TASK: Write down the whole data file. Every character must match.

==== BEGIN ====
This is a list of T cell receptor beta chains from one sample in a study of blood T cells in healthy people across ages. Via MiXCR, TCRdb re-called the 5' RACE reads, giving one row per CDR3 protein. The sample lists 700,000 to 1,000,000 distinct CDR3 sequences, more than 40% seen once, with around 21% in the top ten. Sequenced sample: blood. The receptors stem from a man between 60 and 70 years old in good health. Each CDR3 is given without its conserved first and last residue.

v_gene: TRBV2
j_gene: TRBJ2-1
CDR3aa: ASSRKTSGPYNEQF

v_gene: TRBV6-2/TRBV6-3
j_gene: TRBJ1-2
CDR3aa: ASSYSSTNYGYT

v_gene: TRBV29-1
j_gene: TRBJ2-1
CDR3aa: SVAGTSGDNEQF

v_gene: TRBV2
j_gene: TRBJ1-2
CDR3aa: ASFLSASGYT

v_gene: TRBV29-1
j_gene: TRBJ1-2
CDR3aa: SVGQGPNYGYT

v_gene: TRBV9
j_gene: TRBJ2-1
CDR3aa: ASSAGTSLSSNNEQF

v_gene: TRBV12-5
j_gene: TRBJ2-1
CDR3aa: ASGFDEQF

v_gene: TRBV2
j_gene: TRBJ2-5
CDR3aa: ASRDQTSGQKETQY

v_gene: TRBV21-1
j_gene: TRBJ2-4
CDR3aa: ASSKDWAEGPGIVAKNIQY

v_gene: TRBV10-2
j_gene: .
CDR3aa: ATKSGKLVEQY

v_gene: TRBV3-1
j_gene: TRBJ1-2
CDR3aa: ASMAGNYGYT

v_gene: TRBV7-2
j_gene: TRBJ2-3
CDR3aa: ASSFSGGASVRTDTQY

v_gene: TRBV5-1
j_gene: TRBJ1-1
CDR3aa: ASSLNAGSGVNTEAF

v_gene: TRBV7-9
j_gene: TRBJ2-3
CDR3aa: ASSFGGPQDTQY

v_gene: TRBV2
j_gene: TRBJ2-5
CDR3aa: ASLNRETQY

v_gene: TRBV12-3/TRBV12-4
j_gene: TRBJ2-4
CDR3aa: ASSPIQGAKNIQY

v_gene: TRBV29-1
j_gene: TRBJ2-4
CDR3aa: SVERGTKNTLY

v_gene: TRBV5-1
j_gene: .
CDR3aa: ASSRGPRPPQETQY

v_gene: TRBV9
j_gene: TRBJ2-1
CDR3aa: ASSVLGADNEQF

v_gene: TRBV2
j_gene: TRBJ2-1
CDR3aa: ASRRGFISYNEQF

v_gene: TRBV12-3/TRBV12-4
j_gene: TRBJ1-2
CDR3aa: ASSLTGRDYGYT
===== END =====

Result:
This is a list of T cell receptor beta chains from one sample in a study of blood T cells in healthy people across ages. Via MiXCR, TCRdb re-called the 5' RACE reads, giving one row per CDR3 protein. The sample lists 700,000 to 1,000,000 distinct CDR3 sequences, more than 40% seen once, with around 21% in the top ten. Sequenced sample: blood. The receptors stem from a man between 60 and 70 years old in good health. Each CDR3 is given without its conserved first and last residue.

v_gene: TRBV2
j_gene: TRBJ2-1
CDR3aa: ASSRKTSGPYNEQF

v_gene: TRBV6-2/TRBV6-3
j_gene: TRBJ1-2
CDR3aa: ASSYSSTNYGYT

v_gene: TRBV29-1
j_gene: TRBJ2-1
CDR3aa: SVAGTSGDNEQF

v_gene: TRBV2
j_gene: TRBJ1-2
CDR3aa: ASFLSASGYT

v_gene: TRBV29-1
j_gene: TRBJ1-2
CDR3aa: SVGQGPNYGYT

v_gene: TRBV9
j_gene: TRBJ2-1
CDR3aa: ASSAGTSLSSNNEQF

v_gene: TRBV12-5
j_gene: TRBJ2-1
CDR3aa: ASGFDEQF

v_gene: TRBV2
j_gene: TRBJ2-5
CDR3aa: ASRDQTSGQKETQY

v_gene: TRBV21-1
j_gene: TRBJ2-4
CDR3aa: ASSKDWAEGPGIVAKNIQY

v_gene: TRBV10-2
j_gene: .
CDR3aa: ATKSGKLVEQY

v_gene: TRBV3-1
j_gene: TRBJ1-2
CDR3aa: ASMAGNYGYT

v_gene: TRBV7-2
j_gene: TRBJ2-3
CDR3aa: ASSFSGGASVRTDTQY

v_gene: TRBV5-1
j_gene: TRBJ1-1
CDR3aa: ASSLNAGSGVNTEAF

v_gene: TRBV7-9
j_gene: TRBJ2-3
CDR3aa: ASSFGGPQDTQY

v_gene: TRBV2
j_gene: TRBJ2-5
CDR3aa: ASLNRETQY

v_gene: TRBV12-3/TRBV12-4
j_gene: TRBJ2-4
CDR3aa: ASSPIQGAKNIQY

v_gene: TRBV29-1
j_gene: TRBJ2-4
CDR3aa: SVERGTKNTLY

v_gene: TRBV5-1
j_gene: .
CDR3aa: ASSRGPRPPQETQY

v_gene: TRBV9
j_gene: TRBJ2-1
CDR3aa: ASSVLGADNEQF

v_gene: TRBV2
j_gene: TRBJ2-1
CDR3aa: ASRRGFISYNEQF

v_gene: TRBV12-3/TRBV12-4
j_gene: TRBJ1-2
CDR3aa: ASSLTGRDYGYT